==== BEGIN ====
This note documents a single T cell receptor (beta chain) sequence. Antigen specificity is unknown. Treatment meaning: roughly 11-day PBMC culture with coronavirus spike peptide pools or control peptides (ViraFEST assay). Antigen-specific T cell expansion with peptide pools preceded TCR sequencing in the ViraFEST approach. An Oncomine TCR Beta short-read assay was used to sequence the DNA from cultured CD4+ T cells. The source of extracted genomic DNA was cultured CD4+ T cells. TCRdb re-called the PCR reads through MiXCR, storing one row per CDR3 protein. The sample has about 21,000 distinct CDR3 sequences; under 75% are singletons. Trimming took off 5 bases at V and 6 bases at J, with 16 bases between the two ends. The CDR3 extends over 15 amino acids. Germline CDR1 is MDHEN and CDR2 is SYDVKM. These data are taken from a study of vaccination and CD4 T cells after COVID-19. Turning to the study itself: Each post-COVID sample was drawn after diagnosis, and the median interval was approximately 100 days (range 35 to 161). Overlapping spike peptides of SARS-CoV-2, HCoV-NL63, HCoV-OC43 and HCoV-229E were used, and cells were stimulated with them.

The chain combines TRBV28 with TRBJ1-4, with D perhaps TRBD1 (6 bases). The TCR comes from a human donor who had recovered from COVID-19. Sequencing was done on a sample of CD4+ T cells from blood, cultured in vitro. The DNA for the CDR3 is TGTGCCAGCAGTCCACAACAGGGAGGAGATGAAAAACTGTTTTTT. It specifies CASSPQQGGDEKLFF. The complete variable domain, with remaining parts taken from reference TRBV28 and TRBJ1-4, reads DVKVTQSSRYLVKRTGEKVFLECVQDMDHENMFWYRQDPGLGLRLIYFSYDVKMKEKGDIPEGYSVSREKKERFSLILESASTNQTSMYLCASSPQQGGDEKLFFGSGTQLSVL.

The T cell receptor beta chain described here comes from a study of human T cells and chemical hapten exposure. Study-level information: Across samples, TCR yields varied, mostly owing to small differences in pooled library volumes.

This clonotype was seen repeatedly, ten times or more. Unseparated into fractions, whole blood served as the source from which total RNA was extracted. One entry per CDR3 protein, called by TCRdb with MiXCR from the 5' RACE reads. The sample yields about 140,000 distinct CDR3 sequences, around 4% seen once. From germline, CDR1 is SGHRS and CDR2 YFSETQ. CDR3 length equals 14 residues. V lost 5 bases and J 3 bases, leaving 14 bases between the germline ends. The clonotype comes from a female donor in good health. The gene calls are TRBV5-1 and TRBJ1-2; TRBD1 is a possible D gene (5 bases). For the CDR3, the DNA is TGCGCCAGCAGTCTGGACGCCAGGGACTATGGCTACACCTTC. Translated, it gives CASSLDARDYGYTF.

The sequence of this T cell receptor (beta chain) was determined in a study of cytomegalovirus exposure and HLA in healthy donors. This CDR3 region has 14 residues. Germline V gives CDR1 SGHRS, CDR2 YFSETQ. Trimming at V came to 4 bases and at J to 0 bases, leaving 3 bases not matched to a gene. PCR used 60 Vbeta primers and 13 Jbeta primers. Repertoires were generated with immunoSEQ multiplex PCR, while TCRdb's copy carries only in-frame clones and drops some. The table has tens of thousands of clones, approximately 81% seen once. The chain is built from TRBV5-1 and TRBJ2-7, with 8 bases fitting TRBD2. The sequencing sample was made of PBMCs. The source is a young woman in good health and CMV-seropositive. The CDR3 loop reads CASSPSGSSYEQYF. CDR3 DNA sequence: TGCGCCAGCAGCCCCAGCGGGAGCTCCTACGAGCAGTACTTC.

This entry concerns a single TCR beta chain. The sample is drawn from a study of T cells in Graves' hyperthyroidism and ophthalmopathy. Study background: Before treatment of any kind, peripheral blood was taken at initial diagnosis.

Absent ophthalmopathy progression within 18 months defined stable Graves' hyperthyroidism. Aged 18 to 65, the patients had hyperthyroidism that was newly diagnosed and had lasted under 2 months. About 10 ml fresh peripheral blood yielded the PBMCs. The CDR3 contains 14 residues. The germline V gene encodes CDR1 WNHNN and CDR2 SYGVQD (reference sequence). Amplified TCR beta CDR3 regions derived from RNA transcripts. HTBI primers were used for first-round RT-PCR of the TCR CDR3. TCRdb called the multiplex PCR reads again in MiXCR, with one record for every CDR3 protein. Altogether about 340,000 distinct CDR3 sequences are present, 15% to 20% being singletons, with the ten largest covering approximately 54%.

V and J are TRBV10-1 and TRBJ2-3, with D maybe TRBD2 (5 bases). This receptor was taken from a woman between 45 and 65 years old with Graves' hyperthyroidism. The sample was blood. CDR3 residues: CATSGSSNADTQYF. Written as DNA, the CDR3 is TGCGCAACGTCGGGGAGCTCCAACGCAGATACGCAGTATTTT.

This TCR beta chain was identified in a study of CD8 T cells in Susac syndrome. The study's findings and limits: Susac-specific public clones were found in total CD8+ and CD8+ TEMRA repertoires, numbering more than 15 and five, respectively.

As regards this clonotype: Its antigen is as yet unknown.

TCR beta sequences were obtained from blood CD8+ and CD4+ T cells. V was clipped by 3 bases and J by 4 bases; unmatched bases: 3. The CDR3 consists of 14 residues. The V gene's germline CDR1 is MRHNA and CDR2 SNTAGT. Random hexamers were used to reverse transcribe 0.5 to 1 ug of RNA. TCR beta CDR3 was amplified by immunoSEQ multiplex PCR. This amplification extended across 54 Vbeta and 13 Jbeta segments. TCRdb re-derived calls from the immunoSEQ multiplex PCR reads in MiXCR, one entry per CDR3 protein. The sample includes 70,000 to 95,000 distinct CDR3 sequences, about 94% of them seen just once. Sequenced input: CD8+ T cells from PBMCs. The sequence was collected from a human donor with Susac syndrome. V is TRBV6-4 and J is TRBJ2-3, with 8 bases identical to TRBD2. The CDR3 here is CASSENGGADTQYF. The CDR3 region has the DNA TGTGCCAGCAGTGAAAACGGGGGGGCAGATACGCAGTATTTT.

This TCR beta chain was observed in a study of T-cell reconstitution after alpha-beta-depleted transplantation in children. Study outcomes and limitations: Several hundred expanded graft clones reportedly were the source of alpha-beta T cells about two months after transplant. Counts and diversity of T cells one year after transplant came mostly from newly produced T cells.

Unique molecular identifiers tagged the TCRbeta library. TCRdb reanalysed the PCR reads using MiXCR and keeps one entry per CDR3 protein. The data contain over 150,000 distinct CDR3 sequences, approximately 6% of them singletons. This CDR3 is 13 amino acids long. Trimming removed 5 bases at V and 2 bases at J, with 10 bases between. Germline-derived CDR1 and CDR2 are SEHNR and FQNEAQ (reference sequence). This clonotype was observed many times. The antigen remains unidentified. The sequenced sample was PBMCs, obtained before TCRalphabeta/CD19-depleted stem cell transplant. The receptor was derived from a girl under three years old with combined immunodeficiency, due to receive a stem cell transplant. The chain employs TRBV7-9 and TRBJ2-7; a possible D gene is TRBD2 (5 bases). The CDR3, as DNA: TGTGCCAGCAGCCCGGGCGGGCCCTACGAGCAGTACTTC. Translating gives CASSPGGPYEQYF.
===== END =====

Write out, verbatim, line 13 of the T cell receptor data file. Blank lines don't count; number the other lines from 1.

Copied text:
Unique molecular identifiers tagged the TCRbeta library. TCRdb reanalysed the PCR reads using MiXCR and keeps one entry per CDR3 protein. The data contain over 150,000 distinct CDR3 sequences, approximately 6% of them singletons. This CDR3 is 13 amino acids long. Trimming removed 5 bases at V and 2 bases at J, with 10 bases between. Germline-derived CDR1 and CDR2 are SEHNR and FQNEAQ (reference sequence). This clonotype was observed many times. The antigen remains unidentified. The sequenced sample was PBMCs, obtained before TCRalphabeta/CD19-depleted stem cell transplant. The receptor was derived from a girl under three years old with combined immunodeficiency, due to receive a stem cell transplant. The chain employs TRBV7-9 and TRBJ2-7; a possible D gene is TRBD2 (5 bases). The CDR3, as DNA: TGTGCCAGCAGCCCGGGCGGGCCCTACGAGCAGTACTTC. Translating gives CASSPGGPYEQYF.